Track and field

The Baltimore Sun

EUGENE, Ore. -- James Carter won't be going to his third Olympic Games, but he won't be hanging up his spiked shoes, either.

The former Mervo and Hampton University star placed fourth in the 400-meter hurdles at the 2000 Sydney and 2004 Athens Games, but a major hamstring injury suffered at a small-scale meet in April cost him a month of critical training and put a costly crimp in his preparations for the U.S. Olympic trials.

A shadow of his 2007 self - when he led all Americans with a time of 47.72 seconds - Carter, 30, ran just 49.45 to place sixth in his semifinal yesterday and bow out of the running for a ticket to the Beijing Olympics.

Running out of the difficult first lane - with the tightest curves on the track - Carter was never really in contention for one of the top four spots that were required to make today's eight-man final.

The event's fastest qualifiers were 2007 world champion Kerron Clement (48.20), Bershawn Jackson (48.63) and Reuben McCoy (48.37).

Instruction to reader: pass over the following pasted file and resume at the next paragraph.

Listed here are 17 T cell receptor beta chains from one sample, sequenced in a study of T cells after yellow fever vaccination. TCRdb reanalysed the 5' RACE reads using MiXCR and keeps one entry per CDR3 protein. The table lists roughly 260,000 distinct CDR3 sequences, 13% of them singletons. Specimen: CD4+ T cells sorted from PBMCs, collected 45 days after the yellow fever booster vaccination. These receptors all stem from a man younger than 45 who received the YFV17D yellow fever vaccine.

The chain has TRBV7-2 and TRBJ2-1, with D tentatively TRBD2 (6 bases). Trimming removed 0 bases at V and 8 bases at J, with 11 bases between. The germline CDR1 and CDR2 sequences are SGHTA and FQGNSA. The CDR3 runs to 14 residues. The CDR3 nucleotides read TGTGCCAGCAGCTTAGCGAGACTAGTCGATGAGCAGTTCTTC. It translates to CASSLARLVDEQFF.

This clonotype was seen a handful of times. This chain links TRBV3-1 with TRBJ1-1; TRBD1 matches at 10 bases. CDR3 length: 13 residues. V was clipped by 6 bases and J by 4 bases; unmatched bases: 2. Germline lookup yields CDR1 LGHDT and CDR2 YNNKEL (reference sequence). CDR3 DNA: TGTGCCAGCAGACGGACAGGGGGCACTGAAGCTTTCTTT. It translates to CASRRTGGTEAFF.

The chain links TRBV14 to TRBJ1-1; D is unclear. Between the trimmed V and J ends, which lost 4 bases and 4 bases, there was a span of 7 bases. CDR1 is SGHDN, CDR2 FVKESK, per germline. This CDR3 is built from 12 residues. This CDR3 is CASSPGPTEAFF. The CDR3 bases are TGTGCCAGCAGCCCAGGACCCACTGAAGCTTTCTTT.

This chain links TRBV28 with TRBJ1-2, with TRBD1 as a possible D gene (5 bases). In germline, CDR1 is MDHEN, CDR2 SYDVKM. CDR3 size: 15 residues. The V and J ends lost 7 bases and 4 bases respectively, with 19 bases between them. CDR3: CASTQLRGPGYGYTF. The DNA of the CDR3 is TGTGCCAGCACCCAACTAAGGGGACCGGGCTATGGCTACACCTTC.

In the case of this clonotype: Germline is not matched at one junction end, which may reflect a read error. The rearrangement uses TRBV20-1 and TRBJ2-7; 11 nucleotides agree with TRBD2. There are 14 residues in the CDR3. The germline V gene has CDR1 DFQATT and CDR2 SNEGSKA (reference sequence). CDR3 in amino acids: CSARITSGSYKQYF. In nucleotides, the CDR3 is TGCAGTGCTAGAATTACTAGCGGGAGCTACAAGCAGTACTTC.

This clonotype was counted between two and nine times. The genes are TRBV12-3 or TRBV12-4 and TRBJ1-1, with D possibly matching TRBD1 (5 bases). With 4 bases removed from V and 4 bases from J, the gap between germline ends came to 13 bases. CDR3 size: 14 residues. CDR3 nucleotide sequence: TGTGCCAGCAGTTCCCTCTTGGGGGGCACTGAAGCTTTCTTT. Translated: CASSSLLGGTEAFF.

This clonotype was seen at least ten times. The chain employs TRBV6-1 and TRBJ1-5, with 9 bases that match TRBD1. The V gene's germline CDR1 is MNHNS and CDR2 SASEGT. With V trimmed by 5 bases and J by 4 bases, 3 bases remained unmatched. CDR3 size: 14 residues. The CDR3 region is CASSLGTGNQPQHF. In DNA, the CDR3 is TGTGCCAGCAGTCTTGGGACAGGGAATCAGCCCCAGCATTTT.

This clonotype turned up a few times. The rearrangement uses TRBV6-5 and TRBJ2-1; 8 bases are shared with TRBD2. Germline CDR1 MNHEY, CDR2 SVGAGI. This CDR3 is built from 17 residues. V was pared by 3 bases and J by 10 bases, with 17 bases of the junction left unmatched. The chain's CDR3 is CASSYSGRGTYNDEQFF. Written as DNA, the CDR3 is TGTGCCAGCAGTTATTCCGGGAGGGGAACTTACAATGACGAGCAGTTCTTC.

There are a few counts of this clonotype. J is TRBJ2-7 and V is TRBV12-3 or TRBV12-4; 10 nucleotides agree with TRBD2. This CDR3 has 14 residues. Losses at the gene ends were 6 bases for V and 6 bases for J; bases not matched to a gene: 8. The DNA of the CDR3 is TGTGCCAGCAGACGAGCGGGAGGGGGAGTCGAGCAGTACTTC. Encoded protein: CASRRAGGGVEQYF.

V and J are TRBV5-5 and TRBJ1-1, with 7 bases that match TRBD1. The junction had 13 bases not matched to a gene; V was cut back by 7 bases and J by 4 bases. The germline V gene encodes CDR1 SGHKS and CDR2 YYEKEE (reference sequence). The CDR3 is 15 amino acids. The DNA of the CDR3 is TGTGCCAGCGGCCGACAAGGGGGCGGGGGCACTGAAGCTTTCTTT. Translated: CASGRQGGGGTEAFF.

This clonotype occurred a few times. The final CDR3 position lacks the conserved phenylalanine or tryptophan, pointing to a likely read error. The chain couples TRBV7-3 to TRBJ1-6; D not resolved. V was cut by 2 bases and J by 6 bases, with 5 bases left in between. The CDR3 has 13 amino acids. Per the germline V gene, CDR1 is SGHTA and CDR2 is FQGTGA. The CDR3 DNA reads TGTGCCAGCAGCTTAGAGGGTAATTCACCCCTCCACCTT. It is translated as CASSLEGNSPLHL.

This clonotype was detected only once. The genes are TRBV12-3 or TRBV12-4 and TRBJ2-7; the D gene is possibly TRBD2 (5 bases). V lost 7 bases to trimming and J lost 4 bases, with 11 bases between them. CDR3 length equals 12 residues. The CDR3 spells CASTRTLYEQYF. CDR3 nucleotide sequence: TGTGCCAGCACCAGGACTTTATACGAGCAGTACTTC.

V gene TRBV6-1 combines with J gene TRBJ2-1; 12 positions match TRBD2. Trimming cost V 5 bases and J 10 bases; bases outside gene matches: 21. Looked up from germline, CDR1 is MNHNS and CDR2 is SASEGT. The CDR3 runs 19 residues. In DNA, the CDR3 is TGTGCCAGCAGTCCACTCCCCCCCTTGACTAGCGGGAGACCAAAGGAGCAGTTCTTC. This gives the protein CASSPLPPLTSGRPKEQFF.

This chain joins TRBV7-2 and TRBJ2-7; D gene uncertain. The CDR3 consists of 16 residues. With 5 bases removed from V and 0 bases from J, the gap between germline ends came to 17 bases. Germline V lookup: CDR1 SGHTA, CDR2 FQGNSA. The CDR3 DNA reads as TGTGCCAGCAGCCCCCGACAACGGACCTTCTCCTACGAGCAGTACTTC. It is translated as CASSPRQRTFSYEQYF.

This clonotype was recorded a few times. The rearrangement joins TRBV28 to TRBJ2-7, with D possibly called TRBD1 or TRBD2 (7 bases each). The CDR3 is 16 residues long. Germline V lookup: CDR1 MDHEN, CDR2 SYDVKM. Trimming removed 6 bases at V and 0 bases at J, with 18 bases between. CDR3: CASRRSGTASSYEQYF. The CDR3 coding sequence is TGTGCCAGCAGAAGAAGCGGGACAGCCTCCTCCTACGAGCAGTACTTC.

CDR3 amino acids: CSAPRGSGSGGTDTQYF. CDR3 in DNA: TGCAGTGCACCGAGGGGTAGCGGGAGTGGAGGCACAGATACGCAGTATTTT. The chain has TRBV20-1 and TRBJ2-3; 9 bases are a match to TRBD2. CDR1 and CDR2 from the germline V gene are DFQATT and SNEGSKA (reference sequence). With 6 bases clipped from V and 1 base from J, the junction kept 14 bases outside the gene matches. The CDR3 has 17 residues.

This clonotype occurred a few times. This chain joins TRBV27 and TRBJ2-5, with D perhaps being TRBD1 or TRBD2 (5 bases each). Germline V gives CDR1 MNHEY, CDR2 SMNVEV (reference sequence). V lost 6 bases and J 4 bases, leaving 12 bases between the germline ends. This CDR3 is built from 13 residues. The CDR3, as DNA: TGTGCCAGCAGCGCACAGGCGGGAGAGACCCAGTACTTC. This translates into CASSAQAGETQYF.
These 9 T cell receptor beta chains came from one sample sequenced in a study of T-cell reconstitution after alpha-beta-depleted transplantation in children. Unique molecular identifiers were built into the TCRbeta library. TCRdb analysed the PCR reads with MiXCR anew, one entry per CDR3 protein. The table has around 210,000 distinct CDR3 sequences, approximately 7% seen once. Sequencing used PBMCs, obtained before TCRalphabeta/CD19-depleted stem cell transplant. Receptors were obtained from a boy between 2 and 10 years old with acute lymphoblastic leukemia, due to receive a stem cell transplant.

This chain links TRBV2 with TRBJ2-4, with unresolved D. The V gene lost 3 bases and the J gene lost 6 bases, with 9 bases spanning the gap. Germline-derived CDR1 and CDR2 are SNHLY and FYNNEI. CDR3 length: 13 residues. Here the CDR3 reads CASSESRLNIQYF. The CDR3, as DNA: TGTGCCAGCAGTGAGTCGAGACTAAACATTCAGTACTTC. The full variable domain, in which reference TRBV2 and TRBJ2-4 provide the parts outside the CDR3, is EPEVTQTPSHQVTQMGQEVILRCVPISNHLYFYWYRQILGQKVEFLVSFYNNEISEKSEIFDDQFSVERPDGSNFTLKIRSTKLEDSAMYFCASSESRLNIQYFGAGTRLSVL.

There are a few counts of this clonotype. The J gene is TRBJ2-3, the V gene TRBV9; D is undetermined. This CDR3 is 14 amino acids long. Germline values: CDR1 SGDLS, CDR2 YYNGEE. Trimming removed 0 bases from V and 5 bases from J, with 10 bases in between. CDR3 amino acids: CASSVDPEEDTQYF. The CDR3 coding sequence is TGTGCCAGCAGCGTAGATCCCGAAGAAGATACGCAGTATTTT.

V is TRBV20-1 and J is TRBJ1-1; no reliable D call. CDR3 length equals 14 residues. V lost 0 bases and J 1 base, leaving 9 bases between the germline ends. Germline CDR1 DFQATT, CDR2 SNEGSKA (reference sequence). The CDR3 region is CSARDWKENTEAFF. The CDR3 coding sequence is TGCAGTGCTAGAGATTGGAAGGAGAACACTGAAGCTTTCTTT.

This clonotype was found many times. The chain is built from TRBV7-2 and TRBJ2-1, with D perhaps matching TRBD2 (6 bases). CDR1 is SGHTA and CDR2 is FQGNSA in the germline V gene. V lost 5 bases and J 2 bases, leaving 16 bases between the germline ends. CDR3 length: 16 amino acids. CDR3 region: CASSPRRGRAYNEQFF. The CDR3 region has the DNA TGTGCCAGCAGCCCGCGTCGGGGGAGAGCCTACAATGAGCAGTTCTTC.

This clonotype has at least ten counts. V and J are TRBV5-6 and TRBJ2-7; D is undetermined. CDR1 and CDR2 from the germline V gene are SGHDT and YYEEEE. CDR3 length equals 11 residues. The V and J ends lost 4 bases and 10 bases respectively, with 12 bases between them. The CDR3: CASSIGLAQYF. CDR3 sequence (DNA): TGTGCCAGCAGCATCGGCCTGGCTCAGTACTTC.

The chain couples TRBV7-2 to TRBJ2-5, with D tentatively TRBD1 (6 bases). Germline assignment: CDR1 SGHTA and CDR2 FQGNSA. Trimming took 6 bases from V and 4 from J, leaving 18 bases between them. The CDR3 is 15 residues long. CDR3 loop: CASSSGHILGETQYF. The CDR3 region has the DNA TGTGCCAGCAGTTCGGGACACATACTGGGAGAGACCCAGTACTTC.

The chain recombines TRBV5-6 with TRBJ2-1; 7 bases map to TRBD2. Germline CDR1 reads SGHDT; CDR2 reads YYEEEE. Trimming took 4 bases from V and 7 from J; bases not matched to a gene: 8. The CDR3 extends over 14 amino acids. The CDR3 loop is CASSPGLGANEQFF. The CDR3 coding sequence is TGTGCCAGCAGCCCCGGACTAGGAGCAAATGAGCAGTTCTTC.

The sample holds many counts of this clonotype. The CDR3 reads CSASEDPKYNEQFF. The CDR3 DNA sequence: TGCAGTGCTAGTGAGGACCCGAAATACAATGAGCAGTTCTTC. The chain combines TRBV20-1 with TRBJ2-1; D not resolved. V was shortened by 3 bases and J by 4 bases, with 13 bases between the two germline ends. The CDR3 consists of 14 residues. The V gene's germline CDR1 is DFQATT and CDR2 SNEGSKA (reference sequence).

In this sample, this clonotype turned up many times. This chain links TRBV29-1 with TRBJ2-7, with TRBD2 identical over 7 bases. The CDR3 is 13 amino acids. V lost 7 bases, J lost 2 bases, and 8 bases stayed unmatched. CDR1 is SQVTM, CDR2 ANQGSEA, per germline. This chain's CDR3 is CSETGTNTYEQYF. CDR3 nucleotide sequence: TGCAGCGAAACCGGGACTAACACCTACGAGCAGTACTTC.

"I'm going to go home, get healthy and be the world champion next year," Carter said. "This is me. What happened, happened. I did the best I could today.

"I wasn't 100 percent, but that's no excuse. Injuries are part of the game. I thought I might possibly get through [to the final] and then anything could have happened. Who knows? But I have no regrets about anything, either. I have been [to the Olympics] twice. Some people haven't been there yet.

"I'll consider this a learning experience. I will be back. You can count on that."

Note -- status of two-time Olympian Bernard Williams (Carver) remains unclear. He was entered in the 100-meter dash but wasn't listed on the first-round start sheet yesterday. He might still be a factor, though, in the 200, which begins Friday.

Copyright © 2021, The Baltimore Sun, a Baltimore Sun Media Group publication | Place an Ad